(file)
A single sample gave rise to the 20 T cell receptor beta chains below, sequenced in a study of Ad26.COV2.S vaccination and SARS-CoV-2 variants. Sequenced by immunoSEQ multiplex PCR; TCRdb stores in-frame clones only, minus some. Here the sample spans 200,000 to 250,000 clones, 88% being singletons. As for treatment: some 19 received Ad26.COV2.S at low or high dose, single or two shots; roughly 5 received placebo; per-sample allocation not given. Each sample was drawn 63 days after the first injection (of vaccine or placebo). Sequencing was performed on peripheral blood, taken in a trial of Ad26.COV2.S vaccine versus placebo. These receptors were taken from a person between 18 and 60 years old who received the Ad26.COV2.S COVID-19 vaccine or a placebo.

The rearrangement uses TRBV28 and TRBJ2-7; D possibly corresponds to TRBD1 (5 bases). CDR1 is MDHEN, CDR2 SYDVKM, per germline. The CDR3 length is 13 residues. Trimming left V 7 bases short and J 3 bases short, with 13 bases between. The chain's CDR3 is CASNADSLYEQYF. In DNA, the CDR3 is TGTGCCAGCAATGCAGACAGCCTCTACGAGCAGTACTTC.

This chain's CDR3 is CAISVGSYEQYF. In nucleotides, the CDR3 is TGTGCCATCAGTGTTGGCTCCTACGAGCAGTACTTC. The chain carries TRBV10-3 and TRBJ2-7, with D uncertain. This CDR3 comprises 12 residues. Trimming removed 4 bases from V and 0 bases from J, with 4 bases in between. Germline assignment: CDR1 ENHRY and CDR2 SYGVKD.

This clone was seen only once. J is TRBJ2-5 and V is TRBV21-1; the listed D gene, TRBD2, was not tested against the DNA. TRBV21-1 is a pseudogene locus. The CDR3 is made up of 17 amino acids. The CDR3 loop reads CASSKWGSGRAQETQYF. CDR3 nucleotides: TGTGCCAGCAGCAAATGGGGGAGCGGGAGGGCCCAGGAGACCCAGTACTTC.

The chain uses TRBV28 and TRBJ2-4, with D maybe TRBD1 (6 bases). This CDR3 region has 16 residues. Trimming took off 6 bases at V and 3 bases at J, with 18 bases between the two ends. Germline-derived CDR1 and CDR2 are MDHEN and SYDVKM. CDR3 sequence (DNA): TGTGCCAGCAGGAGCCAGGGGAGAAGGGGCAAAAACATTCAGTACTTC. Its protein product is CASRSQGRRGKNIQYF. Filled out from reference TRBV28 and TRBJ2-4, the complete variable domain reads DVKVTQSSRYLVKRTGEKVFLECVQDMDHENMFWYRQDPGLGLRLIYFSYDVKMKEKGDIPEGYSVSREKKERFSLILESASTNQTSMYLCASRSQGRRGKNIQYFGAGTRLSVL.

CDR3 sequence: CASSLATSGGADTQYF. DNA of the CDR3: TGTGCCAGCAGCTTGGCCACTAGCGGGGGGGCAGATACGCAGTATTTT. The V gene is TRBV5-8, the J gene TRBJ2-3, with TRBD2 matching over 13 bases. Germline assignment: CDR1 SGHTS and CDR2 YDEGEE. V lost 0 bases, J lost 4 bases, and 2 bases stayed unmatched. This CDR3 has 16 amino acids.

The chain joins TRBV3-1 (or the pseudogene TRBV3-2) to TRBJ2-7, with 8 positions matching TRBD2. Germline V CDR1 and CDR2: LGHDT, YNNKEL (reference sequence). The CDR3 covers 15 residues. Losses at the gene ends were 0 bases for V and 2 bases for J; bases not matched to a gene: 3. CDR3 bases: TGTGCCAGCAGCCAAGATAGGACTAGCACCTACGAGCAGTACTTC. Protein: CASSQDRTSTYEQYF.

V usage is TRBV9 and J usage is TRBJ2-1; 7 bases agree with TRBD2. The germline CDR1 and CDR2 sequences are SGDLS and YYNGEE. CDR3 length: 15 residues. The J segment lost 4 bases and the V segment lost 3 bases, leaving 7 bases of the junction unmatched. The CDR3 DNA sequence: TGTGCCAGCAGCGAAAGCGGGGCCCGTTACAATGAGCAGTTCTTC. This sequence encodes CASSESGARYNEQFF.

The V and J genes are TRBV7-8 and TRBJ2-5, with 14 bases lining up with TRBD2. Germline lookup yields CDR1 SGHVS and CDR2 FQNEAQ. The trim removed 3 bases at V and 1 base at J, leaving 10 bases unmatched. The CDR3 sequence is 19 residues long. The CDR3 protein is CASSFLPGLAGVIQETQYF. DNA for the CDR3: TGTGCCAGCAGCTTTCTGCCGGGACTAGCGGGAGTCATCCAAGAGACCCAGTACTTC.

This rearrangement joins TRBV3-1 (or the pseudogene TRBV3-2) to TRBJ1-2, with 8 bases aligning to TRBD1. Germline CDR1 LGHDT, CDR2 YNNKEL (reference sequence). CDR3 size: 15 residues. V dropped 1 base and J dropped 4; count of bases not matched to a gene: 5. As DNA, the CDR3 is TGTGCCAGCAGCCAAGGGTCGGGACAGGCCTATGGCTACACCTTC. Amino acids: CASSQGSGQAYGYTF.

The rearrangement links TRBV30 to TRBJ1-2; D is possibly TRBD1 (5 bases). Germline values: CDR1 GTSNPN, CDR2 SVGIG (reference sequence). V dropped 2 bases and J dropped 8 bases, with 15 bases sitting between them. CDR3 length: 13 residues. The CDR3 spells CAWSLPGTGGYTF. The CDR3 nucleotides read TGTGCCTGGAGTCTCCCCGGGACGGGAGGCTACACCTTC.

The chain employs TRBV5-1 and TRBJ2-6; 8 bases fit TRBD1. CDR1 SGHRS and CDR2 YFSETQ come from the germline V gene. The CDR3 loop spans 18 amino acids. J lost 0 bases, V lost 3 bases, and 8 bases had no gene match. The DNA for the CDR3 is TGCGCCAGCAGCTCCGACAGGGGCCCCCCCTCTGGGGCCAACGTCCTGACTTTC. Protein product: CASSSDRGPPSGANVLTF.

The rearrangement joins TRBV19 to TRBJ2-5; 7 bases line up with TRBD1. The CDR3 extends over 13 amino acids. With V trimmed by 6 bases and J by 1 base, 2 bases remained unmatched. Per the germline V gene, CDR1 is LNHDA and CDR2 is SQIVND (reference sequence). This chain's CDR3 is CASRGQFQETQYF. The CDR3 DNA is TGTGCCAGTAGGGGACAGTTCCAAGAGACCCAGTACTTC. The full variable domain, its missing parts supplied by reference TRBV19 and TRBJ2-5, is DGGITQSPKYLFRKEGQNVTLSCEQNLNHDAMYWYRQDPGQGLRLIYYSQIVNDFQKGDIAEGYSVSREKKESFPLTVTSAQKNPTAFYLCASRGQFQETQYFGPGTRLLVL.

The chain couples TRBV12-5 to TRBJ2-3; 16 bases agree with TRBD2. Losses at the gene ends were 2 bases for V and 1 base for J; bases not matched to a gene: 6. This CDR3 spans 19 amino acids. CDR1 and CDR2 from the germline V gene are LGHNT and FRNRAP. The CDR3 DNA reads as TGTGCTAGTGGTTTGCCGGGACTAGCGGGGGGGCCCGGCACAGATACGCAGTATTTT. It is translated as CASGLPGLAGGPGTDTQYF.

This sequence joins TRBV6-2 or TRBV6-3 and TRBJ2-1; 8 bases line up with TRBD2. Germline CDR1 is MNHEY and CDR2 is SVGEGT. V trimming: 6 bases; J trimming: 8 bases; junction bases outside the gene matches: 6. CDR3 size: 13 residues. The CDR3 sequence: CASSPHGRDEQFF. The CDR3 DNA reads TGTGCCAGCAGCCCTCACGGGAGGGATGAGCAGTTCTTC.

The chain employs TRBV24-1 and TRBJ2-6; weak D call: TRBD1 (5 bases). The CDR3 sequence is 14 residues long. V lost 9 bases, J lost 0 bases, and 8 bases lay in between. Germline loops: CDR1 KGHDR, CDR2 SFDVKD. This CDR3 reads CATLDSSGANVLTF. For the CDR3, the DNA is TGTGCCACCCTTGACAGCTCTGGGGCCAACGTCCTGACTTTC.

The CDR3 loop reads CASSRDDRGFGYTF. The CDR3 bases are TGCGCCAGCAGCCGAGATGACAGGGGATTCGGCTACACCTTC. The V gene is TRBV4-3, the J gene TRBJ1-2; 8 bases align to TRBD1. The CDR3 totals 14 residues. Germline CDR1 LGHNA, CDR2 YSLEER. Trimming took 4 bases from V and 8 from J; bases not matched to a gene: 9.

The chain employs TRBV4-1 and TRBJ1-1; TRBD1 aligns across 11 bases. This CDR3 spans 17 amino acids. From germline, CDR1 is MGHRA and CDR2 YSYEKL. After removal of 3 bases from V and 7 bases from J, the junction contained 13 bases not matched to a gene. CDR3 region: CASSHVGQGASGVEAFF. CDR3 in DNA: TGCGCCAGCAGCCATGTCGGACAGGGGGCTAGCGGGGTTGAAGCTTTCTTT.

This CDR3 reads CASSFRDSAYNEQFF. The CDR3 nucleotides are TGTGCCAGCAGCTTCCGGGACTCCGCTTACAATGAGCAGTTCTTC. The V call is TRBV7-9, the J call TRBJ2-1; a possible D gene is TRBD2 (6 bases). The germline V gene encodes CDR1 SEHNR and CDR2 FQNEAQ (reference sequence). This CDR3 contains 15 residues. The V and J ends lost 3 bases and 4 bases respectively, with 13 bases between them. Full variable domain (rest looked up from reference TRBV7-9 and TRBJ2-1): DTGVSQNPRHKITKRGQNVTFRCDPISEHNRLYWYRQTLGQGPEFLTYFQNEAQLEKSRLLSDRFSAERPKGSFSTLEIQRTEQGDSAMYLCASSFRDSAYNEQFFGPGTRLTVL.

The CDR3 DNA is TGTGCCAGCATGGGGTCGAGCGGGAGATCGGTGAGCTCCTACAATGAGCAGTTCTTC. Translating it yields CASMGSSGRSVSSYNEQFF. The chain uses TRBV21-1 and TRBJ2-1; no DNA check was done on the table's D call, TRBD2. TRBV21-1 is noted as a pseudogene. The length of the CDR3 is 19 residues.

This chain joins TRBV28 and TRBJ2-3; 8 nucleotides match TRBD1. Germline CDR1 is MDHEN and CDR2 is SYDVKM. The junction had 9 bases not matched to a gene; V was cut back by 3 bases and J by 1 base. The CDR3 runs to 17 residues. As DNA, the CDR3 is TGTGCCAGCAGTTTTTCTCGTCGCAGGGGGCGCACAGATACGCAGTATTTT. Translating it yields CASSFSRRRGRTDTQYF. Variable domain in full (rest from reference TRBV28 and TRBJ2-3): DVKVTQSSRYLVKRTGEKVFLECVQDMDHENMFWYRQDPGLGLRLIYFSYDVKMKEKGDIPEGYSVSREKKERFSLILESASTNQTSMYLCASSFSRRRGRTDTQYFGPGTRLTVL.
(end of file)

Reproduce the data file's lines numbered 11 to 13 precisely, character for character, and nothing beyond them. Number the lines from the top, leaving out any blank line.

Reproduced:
The rearrangement links TRBV30 to TRBJ1-2; D is possibly TRBD1 (5 bases). Germline values: CDR1 GTSNPN, CDR2 SVGIG (reference sequence). V dropped 2 bases and J dropped 8 bases, with 15 bases sitting between them. CDR3 length: 13 residues. The CDR3 spells CAWSLPGTGGYTF. The CDR3 nucleotides read TGTGCCTGGAGTCTCCCCGGGACGGGAGGCTACACCTTC.

The chain employs TRBV5-1 and TRBJ2-6; 8 bases fit TRBD1. CDR1 SGHRS and CDR2 YFSETQ come from the germline V gene. The CDR3 loop spans 18 amino acids. J lost 0 bases, V lost 3 bases, and 8 bases had no gene match. The DNA for the CDR3 is TGCGCCAGCAGCTCCGACAGGGGCCCCCCCTCTGGGGCCAACGTCCTGACTTTC. Protein product: CASSSDRGPPSGANVLTF.

The rearrangement joins TRBV19 to TRBJ2-5; 7 bases line up with TRBD1. The CDR3 extends over 13 amino acids. With V trimmed by 6 bases and J by 1 base, 2 bases remained unmatched. Per the germline V gene, CDR1 is LNHDA and CDR2 is SQIVND (reference sequence). This chain's CDR3 is CASRGQFQETQYF. The CDR3 DNA is TGTGCCAGTAGGGGACAGTTCCAAGAGACCCAGTACTTC. The full variable domain, its missing parts supplied by reference TRBV19 and TRBJ2-5, is DGGITQSPKYLFRKEGQNVTLSCEQNLNHDAMYWYRQDPGQGLRLIYYSQIVNDFQKGDIAEGYSVSREKKESFPLTVTSAQKNPTAFYLCASRGQFQETQYFGPGTRLLVL.